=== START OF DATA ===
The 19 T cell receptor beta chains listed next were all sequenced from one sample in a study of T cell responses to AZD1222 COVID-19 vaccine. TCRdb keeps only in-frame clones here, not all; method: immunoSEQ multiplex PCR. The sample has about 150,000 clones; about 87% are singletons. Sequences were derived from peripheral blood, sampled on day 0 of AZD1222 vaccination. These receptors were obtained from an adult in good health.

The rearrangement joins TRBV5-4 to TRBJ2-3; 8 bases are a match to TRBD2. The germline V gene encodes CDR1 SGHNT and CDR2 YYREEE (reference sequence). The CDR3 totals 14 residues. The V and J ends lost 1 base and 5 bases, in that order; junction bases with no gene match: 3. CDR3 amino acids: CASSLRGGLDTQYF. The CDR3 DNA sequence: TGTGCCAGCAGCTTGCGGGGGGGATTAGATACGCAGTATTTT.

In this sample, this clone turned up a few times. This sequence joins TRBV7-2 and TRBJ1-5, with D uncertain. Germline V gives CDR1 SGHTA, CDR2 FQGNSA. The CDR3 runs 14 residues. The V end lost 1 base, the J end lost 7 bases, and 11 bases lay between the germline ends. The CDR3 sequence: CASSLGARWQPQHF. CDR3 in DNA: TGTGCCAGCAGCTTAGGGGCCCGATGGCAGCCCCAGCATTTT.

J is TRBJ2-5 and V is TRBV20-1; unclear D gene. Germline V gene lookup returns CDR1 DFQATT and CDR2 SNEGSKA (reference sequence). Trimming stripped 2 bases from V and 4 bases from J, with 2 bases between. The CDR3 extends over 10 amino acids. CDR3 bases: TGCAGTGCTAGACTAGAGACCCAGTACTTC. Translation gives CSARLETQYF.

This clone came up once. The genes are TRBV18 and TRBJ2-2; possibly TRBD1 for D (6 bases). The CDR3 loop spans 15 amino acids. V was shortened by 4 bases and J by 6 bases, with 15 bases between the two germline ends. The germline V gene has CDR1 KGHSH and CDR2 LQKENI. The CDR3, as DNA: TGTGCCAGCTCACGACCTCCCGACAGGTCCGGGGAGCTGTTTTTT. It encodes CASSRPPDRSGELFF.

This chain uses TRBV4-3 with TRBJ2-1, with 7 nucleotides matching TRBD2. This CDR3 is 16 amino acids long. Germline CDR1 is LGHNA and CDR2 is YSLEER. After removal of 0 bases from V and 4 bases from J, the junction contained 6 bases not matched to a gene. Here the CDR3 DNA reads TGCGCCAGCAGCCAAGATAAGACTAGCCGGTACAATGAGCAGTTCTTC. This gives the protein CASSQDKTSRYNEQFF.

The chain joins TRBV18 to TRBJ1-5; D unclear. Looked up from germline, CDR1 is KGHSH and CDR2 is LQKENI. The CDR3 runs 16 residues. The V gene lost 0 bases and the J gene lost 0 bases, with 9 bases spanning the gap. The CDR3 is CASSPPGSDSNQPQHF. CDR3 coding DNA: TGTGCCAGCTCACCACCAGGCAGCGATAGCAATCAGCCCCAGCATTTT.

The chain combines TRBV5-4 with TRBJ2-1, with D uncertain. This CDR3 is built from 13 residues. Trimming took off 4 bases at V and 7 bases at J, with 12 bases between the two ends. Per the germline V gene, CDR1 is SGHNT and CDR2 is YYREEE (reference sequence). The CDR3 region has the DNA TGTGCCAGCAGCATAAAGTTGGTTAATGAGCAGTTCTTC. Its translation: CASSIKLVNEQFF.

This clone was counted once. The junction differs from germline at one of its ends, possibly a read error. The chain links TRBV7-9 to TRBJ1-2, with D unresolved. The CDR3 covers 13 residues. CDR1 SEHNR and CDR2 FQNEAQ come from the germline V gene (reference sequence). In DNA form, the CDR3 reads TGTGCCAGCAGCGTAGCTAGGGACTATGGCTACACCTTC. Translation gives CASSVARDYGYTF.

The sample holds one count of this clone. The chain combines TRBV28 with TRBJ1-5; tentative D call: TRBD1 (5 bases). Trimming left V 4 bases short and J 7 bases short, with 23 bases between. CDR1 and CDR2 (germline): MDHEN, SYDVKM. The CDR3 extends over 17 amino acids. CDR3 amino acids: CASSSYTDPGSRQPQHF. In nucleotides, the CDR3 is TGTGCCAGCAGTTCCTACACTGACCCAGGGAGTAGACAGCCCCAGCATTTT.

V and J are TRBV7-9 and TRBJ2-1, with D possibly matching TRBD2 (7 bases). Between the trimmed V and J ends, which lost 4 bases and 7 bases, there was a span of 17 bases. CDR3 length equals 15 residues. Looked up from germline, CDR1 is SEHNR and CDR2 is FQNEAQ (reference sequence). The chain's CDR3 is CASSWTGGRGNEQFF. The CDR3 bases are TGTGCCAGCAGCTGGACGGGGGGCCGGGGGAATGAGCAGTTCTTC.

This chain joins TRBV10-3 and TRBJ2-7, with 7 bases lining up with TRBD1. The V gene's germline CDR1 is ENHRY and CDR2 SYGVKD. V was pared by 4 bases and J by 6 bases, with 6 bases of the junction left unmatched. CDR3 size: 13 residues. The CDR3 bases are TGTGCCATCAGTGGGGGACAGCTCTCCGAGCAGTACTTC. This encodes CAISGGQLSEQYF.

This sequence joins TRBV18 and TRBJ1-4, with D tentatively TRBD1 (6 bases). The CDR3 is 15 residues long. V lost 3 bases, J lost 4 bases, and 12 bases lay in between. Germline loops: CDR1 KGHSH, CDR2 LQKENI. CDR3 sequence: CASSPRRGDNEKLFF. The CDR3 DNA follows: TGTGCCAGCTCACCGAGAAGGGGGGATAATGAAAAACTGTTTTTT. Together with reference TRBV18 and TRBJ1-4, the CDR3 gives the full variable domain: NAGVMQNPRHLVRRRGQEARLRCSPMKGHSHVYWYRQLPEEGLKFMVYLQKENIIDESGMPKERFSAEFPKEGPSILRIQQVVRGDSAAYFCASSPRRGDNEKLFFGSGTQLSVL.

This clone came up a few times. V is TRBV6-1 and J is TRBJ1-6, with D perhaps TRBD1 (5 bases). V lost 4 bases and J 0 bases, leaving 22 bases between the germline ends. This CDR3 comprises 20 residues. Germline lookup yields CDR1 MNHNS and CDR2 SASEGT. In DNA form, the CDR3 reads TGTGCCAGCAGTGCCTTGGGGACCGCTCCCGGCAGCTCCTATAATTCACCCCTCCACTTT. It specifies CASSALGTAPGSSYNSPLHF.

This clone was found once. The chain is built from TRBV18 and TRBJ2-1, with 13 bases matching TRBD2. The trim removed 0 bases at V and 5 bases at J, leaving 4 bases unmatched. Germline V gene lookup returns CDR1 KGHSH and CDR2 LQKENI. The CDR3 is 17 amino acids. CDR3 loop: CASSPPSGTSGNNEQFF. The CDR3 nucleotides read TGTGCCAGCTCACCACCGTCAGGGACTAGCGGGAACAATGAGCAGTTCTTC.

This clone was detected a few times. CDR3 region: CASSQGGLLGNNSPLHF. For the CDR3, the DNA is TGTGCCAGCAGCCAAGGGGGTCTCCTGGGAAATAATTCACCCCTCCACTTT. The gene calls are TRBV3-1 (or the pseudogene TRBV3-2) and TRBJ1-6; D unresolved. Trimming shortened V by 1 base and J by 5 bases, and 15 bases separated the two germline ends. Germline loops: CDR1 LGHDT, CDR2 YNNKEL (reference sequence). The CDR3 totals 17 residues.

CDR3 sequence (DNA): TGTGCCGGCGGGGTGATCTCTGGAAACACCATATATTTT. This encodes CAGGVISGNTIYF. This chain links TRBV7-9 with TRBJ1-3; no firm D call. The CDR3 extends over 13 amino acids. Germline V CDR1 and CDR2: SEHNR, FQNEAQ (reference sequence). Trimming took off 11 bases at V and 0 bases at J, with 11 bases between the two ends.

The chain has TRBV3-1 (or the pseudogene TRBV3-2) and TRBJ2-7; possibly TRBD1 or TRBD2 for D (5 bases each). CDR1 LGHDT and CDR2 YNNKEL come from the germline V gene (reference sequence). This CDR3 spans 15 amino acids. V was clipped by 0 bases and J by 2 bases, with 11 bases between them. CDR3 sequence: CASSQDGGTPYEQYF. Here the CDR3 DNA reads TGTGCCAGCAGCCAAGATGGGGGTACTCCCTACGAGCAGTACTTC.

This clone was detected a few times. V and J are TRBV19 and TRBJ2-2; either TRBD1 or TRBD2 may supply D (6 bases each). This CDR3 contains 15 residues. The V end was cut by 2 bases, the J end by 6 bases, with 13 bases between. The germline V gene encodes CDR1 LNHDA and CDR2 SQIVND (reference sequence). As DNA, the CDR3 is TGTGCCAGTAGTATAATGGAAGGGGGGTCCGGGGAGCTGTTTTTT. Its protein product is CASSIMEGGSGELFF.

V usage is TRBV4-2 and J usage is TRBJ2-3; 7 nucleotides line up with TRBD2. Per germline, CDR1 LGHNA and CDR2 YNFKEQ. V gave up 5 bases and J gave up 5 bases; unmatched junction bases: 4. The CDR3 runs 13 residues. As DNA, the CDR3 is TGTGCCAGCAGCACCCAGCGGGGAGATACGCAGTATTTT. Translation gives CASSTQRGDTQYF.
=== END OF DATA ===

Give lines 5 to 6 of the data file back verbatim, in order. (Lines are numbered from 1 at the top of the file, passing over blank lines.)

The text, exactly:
This clone came up once. The genes are TRBV18 and TRBJ2-2; possibly TRBD1 for D (6 bases). The CDR3 loop spans 15 amino acids. V was shortened by 4 bases and J by 6 bases, with 15 bases between the two germline ends. The germline V gene has CDR1 KGHSH and CDR2 LQKENI. The CDR3, as DNA: TGTGCCAGCTCACGACCTCCCGACAGGTCCGGGGAGCTGTTTTTT. It encodes CASSRPPDRSGELFF.

This chain uses TRBV4-3 with TRBJ2-1, with 7 nucleotides matching TRBD2. This CDR3 is 16 amino acids long. Germline CDR1 is LGHNA and CDR2 is YSLEER. After removal of 0 bases from V and 4 bases from J, the junction contained 6 bases not matched to a gene. Here the CDR3 DNA reads TGCGCCAGCAGCCAAGATAAGACTAGCCGGTACAATGAGCAGTTCTTC. This gives the protein CASSQDKTSRYNEQFF.